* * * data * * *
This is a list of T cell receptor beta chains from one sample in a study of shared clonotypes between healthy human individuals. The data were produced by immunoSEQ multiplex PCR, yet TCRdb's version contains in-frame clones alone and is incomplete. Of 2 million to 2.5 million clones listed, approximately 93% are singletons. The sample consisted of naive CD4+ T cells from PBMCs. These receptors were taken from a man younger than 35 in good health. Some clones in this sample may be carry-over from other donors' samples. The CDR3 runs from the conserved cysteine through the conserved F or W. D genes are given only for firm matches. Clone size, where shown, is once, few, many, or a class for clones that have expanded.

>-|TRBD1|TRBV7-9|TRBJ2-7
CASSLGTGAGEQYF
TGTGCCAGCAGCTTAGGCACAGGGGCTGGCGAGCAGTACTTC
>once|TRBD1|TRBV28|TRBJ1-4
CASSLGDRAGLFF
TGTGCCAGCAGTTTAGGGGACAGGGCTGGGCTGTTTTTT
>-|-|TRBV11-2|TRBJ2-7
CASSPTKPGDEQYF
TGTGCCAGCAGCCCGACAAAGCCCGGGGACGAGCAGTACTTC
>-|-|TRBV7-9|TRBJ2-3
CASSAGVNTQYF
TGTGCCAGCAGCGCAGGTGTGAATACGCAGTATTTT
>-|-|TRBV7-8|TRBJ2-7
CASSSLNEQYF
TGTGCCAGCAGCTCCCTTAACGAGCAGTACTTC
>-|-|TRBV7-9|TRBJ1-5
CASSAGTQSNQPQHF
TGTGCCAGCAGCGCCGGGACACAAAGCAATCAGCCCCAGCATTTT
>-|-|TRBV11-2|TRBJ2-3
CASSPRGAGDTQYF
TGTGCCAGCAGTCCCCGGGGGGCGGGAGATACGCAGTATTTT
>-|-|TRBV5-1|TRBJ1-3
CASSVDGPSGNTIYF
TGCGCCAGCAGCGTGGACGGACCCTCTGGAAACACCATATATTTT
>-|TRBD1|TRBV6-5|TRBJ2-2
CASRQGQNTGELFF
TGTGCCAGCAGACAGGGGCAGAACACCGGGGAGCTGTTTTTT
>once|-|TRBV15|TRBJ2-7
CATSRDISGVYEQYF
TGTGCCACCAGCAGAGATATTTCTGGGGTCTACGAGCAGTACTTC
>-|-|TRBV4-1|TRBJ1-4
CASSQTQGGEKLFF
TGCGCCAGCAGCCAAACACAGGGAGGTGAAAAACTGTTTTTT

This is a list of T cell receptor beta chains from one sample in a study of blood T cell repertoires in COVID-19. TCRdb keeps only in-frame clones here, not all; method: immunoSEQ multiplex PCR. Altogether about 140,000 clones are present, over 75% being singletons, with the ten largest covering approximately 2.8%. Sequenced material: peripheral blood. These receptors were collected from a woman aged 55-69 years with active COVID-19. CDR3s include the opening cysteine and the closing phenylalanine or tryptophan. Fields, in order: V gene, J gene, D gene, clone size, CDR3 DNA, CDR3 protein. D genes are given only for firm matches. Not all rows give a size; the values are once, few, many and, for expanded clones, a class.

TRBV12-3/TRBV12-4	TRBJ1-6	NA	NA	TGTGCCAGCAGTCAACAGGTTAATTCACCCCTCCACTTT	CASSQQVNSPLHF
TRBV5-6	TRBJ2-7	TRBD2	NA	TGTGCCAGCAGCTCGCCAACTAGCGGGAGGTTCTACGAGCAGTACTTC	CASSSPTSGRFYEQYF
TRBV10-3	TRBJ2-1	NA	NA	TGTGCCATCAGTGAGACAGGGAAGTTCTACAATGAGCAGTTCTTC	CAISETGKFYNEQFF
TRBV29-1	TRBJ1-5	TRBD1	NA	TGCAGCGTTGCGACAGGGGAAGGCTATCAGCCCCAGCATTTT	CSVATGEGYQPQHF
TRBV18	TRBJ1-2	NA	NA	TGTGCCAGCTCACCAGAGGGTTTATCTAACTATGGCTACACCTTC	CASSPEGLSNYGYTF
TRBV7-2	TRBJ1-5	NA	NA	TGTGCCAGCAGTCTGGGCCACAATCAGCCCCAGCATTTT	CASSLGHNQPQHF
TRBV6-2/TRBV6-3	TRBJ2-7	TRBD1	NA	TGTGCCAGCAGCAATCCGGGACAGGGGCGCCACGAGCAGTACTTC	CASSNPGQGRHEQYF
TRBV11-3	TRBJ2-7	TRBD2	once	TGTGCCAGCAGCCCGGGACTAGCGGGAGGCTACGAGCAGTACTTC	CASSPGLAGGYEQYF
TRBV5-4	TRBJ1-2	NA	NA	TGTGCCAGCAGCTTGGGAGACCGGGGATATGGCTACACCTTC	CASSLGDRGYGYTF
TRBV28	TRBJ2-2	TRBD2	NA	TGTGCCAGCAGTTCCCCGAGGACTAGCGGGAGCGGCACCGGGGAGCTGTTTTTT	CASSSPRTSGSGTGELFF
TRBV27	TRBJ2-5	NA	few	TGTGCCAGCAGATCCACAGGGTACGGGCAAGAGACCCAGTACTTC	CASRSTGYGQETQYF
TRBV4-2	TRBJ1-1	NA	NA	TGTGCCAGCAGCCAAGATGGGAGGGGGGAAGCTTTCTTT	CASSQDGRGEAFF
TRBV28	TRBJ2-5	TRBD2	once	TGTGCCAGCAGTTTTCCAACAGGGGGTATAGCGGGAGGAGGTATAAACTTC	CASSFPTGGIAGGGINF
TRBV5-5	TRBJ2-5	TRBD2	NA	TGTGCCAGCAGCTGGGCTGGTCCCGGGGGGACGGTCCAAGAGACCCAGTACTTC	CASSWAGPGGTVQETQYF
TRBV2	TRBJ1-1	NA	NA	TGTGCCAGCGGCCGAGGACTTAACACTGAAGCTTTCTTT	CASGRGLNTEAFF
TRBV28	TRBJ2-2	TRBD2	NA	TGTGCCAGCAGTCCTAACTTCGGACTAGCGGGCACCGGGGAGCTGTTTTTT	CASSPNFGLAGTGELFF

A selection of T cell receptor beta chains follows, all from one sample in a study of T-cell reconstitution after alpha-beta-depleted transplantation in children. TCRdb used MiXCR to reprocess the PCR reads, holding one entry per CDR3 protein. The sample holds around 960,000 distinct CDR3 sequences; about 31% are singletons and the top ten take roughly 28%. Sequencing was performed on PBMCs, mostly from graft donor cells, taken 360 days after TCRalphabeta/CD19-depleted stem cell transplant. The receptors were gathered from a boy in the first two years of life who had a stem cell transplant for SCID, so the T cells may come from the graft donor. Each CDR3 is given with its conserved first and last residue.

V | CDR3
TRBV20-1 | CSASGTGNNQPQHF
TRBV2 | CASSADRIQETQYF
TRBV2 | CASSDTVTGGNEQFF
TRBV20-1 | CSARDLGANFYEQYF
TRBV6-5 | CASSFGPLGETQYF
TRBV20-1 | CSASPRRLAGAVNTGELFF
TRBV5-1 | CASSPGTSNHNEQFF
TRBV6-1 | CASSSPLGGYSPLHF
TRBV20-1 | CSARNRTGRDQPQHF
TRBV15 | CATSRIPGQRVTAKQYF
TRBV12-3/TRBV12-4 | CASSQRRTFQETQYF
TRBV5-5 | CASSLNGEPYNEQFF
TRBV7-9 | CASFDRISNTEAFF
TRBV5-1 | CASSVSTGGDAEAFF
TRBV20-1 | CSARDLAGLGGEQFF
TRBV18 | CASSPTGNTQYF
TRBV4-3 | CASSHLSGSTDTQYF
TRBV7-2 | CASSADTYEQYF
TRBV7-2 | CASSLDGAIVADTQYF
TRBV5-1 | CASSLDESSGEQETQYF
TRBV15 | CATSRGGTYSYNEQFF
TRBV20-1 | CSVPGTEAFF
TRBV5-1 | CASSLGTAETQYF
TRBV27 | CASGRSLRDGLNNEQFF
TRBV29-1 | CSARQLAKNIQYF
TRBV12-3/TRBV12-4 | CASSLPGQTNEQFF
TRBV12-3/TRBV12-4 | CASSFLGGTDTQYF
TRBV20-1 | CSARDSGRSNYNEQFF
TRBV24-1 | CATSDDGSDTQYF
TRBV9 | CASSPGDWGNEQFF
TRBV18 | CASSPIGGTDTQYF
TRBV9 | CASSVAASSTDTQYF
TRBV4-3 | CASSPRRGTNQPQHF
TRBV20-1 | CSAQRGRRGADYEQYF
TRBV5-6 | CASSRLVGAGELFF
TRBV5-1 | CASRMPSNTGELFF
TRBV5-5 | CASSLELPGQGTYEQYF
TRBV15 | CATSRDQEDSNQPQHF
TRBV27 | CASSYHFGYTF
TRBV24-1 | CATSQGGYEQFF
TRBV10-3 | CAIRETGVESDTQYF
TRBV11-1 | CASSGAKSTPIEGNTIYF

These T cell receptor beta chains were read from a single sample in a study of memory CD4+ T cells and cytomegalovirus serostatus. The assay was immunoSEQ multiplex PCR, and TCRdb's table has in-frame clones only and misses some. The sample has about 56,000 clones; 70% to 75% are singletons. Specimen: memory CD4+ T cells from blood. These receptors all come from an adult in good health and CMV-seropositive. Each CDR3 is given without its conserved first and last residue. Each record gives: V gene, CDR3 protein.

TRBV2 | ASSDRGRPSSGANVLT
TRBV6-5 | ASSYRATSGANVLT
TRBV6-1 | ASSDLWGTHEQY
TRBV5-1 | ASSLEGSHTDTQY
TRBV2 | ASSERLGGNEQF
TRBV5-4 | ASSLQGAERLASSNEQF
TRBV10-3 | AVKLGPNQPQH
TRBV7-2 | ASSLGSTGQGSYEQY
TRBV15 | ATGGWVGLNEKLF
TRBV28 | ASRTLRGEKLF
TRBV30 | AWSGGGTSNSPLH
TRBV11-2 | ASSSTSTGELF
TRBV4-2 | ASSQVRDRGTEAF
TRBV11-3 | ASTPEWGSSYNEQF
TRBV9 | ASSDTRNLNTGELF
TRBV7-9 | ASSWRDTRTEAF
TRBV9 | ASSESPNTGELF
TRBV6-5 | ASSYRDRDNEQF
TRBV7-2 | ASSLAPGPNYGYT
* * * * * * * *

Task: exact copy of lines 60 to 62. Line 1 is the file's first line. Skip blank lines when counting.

TRBV5-1 | CASSPGTSNHNEQFF
TRBV6-1 | CASSSPLGGYSPLHF
TRBV20-1 | CSARNRTGRDQPQHF